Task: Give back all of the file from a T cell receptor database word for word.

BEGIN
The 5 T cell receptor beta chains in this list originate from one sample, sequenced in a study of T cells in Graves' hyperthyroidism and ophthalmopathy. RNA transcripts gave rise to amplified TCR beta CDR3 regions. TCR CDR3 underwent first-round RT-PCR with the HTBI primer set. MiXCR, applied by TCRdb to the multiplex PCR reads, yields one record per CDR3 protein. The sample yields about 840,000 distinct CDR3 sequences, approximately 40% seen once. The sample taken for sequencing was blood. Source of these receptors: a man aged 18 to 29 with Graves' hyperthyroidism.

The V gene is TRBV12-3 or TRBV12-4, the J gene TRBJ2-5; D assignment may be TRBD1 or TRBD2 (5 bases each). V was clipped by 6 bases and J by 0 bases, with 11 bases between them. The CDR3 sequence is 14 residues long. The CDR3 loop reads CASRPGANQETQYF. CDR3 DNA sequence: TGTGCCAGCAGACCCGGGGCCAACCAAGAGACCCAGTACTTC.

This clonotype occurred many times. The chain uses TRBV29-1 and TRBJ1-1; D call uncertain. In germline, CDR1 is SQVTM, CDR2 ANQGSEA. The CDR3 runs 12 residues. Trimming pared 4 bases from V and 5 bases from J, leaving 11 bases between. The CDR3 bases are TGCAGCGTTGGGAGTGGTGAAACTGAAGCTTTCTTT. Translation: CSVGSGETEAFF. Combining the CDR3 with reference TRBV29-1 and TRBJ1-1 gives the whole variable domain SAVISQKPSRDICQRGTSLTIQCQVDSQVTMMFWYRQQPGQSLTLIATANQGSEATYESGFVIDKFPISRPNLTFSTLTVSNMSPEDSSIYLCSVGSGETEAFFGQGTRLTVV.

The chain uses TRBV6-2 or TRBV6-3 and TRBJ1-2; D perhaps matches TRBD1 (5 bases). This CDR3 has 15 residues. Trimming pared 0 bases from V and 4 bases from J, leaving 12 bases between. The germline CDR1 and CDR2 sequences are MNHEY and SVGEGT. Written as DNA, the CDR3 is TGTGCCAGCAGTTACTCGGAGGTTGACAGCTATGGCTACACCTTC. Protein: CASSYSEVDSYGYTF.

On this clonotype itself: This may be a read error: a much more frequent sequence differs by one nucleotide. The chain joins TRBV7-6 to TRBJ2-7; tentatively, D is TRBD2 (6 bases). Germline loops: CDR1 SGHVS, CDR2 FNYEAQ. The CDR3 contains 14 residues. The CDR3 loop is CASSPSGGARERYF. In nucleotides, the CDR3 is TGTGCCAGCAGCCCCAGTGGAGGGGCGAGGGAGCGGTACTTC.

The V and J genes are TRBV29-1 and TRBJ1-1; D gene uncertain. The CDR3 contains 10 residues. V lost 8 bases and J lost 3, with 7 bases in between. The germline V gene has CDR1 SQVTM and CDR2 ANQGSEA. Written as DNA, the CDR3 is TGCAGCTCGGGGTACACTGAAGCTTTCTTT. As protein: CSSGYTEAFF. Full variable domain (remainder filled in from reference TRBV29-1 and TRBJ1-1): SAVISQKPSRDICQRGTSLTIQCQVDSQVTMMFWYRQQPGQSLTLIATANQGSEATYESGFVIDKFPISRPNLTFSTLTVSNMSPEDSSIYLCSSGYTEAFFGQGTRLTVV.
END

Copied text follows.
The 5 T cell receptor beta chains in this list originate from one sample, sequenced in a study of T cells in Graves' hyperthyroidism and ophthalmopathy. RNA transcripts gave rise to amplified TCR beta CDR3 regions. TCR CDR3 underwent first-round RT-PCR with the HTBI primer set. MiXCR, applied by TCRdb to the multiplex PCR reads, yields one record per CDR3 protein. The sample yields about 840,000 distinct CDR3 sequences, approximately 40% seen once. The sample taken for sequencing was blood. Source of these receptors: a man aged 18 to 29 with Graves' hyperthyroidism.

The V gene is TRBV12-3 or TRBV12-4, the J gene TRBJ2-5; D assignment may be TRBD1 or TRBD2 (5 bases each). V was clipped by 6 bases and J by 0 bases, with 11 bases between them. The CDR3 sequence is 14 residues long. The CDR3 loop reads CASRPGANQETQYF. CDR3 DNA sequence: TGTGCCAGCAGACCCGGGGCCAACCAAGAGACCCAGTACTTC.

This clonotype occurred many times. The chain uses TRBV29-1 and TRBJ1-1; D call uncertain. In germline, CDR1 is SQVTM, CDR2 ANQGSEA. The CDR3 runs 12 residues. Trimming pared 4 bases from V and 5 bases from J, leaving 11 bases between. The CDR3 bases are TGCAGCGTTGGGAGTGGTGAAACTGAAGCTTTCTTT. Translation: CSVGSGETEAFF. Combining the CDR3 with reference TRBV29-1 and TRBJ1-1 gives the whole variable domain SAVISQKPSRDICQRGTSLTIQCQVDSQVTMMFWYRQQPGQSLTLIATANQGSEATYESGFVIDKFPISRPNLTFSTLTVSNMSPEDSSIYLCSVGSGETEAFFGQGTRLTVV.

The chain uses TRBV6-2 or TRBV6-3 and TRBJ1-2; D perhaps matches TRBD1 (5 bases). This CDR3 has 15 residues. Trimming pared 0 bases from V and 4 bases from J, leaving 12 bases between. The germline CDR1 and CDR2 sequences are MNHEY and SVGEGT. Written as DNA, the CDR3 is TGTGCCAGCAGTTACTCGGAGGTTGACAGCTATGGCTACACCTTC. Protein: CASSYSEVDSYGYTF.

On this clonotype itself: This may be a read error: a much more frequent sequence differs by one nucleotide. The chain joins TRBV7-6 to TRBJ2-7; tentatively, D is TRBD2 (6 bases). Germline loops: CDR1 SGHVS, CDR2 FNYEAQ. The CDR3 contains 14 residues. The CDR3 loop is CASSPSGGARERYF. In nucleotides, the CDR3 is TGTGCCAGCAGCCCCAGTGGAGGGGCGAGGGAGCGGTACTTC.

The V and J genes are TRBV29-1 and TRBJ1-1; D gene uncertain. The CDR3 contains 10 residues. V lost 8 bases and J lost 3, with 7 bases in between. The germline V gene has CDR1 SQVTM and CDR2 ANQGSEA. Written as DNA, the CDR3 is TGCAGCTCGGGGTACACTGAAGCTTTCTTT. As protein: CSSGYTEAFF. Full variable domain (remainder filled in from reference TRBV29-1 and TRBJ1-1): SAVISQKPSRDICQRGTSLTIQCQVDSQVTMMFWYRQQPGQSLTLIATANQGSEATYESGFVIDKFPISRPNLTFSTLTVSNMSPEDSSIYLCSSGYTEAFFGQGTRLTVV.